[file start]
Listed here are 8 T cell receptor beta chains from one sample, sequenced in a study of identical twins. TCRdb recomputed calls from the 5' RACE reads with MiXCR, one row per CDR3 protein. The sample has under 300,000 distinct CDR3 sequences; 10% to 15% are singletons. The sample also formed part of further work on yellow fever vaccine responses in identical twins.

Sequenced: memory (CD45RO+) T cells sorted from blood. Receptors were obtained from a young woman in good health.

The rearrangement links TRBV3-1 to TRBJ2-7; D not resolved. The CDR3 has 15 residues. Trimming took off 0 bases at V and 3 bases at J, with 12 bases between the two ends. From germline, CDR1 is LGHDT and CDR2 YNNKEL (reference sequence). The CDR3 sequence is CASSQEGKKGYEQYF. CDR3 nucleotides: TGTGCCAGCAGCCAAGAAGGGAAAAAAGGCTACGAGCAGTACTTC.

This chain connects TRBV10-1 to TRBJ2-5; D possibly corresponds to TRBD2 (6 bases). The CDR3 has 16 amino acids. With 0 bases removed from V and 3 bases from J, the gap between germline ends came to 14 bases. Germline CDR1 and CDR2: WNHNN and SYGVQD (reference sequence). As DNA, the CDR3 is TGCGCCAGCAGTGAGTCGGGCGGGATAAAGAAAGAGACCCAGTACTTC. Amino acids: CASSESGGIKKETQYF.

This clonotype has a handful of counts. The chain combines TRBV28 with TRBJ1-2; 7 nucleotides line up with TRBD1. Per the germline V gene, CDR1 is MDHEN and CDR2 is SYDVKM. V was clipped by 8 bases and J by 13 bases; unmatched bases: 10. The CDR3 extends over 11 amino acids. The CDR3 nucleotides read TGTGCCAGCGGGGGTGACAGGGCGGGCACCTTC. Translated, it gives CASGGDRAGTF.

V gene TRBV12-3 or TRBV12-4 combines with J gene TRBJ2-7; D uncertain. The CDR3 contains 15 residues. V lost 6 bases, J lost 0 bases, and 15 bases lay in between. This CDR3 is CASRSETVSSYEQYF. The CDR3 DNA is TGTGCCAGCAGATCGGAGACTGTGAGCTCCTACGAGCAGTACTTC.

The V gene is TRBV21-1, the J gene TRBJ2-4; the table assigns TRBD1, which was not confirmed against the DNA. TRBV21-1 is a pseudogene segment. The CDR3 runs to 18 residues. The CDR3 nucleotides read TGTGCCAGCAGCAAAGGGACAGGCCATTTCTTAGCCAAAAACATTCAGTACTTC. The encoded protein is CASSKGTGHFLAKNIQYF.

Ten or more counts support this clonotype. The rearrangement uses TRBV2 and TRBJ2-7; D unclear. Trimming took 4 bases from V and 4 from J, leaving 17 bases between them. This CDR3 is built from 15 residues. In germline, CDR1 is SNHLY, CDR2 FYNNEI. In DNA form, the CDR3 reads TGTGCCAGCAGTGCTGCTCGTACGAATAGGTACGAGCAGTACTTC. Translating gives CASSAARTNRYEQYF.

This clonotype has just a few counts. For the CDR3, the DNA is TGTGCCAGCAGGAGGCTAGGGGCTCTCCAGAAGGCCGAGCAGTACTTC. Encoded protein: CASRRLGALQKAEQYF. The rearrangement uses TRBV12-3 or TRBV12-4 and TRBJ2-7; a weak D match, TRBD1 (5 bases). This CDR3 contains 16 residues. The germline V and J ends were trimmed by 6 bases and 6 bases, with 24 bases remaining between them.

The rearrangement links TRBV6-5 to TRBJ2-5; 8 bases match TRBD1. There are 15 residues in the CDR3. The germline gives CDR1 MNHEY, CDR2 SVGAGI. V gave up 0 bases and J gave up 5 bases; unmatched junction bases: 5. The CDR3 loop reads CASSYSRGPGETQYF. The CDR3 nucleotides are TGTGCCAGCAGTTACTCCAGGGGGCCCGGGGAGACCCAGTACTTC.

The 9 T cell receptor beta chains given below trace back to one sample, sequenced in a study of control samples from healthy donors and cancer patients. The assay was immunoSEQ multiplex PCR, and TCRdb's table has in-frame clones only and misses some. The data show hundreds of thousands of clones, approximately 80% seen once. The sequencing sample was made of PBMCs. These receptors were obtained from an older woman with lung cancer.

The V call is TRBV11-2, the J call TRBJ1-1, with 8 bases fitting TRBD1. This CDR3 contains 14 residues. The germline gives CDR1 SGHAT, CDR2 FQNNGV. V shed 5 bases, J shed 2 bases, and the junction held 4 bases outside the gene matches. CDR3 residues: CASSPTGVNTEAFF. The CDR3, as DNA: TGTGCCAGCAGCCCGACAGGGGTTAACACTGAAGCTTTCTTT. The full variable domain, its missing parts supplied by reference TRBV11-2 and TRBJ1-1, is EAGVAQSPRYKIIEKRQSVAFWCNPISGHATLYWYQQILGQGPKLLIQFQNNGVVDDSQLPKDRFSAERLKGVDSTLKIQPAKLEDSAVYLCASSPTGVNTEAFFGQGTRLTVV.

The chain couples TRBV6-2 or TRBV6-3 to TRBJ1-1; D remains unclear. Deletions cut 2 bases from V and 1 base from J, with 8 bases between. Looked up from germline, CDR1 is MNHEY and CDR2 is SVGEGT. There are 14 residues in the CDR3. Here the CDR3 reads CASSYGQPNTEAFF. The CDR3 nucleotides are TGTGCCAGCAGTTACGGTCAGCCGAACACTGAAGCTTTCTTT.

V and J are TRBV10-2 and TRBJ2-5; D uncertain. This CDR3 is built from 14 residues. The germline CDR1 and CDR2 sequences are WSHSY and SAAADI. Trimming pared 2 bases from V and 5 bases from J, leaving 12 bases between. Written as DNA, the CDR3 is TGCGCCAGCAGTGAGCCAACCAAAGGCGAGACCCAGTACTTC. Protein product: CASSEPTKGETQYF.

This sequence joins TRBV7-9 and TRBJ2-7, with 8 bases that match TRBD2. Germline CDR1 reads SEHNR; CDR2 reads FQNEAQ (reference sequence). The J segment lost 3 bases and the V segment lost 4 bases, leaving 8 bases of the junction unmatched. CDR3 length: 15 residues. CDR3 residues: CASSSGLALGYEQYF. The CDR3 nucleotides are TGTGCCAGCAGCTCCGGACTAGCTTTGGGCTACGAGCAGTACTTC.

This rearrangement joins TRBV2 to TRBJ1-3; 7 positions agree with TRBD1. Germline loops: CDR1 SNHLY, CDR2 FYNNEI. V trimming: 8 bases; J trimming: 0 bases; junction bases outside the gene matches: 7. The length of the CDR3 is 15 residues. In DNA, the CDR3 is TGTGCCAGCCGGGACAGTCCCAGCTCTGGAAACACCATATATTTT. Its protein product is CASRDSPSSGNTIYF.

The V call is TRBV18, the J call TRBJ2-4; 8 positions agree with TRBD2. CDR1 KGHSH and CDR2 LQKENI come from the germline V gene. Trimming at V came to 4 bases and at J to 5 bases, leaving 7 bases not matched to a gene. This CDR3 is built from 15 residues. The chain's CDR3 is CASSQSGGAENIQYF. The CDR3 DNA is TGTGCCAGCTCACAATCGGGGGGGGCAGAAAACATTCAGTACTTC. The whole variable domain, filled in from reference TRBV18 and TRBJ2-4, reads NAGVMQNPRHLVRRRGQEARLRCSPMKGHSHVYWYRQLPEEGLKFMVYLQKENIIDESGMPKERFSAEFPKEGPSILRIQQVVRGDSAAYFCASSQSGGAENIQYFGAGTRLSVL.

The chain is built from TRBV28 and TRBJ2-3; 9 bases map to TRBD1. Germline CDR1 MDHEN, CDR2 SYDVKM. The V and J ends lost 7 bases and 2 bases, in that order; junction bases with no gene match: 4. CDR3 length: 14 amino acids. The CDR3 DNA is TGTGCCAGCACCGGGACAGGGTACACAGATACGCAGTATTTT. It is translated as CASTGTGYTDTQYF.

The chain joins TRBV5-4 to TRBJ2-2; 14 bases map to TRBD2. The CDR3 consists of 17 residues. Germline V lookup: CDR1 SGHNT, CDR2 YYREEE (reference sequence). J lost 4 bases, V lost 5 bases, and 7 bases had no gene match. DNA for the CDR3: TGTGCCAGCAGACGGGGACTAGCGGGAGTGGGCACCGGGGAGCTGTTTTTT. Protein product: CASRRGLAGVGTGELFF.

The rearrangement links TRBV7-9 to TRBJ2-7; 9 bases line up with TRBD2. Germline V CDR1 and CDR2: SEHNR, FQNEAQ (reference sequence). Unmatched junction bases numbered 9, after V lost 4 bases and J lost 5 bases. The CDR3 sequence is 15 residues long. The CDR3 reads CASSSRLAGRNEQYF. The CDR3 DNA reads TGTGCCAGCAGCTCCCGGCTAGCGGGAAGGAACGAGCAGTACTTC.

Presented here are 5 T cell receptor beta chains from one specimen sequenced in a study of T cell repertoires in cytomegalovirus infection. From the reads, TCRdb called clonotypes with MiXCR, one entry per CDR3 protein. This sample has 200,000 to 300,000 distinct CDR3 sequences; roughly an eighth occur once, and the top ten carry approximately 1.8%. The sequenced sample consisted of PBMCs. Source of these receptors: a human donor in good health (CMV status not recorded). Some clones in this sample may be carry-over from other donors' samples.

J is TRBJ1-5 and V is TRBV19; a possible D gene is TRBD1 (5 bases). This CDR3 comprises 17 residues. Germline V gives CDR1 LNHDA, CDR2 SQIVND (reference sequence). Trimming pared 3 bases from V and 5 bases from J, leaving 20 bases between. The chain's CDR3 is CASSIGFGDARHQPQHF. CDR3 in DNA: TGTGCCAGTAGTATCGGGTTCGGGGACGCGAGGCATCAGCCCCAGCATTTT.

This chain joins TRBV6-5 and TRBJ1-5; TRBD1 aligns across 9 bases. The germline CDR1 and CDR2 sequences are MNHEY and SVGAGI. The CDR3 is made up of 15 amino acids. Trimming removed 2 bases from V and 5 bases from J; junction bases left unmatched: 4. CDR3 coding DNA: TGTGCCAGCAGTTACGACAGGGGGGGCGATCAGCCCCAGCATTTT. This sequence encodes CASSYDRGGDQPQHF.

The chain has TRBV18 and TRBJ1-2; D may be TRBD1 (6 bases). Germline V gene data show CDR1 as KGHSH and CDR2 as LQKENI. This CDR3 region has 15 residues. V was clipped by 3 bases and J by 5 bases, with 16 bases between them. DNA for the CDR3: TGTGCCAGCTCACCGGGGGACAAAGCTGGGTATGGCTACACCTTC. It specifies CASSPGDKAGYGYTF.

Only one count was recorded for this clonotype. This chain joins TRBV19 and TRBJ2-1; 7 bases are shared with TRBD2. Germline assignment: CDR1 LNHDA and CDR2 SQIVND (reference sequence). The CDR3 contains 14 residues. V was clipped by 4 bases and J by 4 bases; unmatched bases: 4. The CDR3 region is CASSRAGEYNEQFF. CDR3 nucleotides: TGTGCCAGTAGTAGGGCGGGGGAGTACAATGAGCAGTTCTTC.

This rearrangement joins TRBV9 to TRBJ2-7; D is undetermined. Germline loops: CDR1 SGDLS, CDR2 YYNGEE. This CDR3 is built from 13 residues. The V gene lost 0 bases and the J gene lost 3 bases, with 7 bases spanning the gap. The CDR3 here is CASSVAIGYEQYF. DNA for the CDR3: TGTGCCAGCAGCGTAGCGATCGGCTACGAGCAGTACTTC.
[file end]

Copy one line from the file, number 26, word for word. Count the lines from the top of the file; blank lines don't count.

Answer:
This rearrangement joins TRBV9 to TRBJ2-7; D is undetermined. Germline loops: CDR1 SGDLS, CDR2 YYNGEE. This CDR3 is built from 13 residues. The V gene lost 0 bases and the J gene lost 3 bases, with 7 bases spanning the gap. The CDR3 here is CASSVAIGYEQYF. DNA for the CDR3: TGTGCCAGCAGCGTAGCGATCGGCTACGAGCAGTACTTC.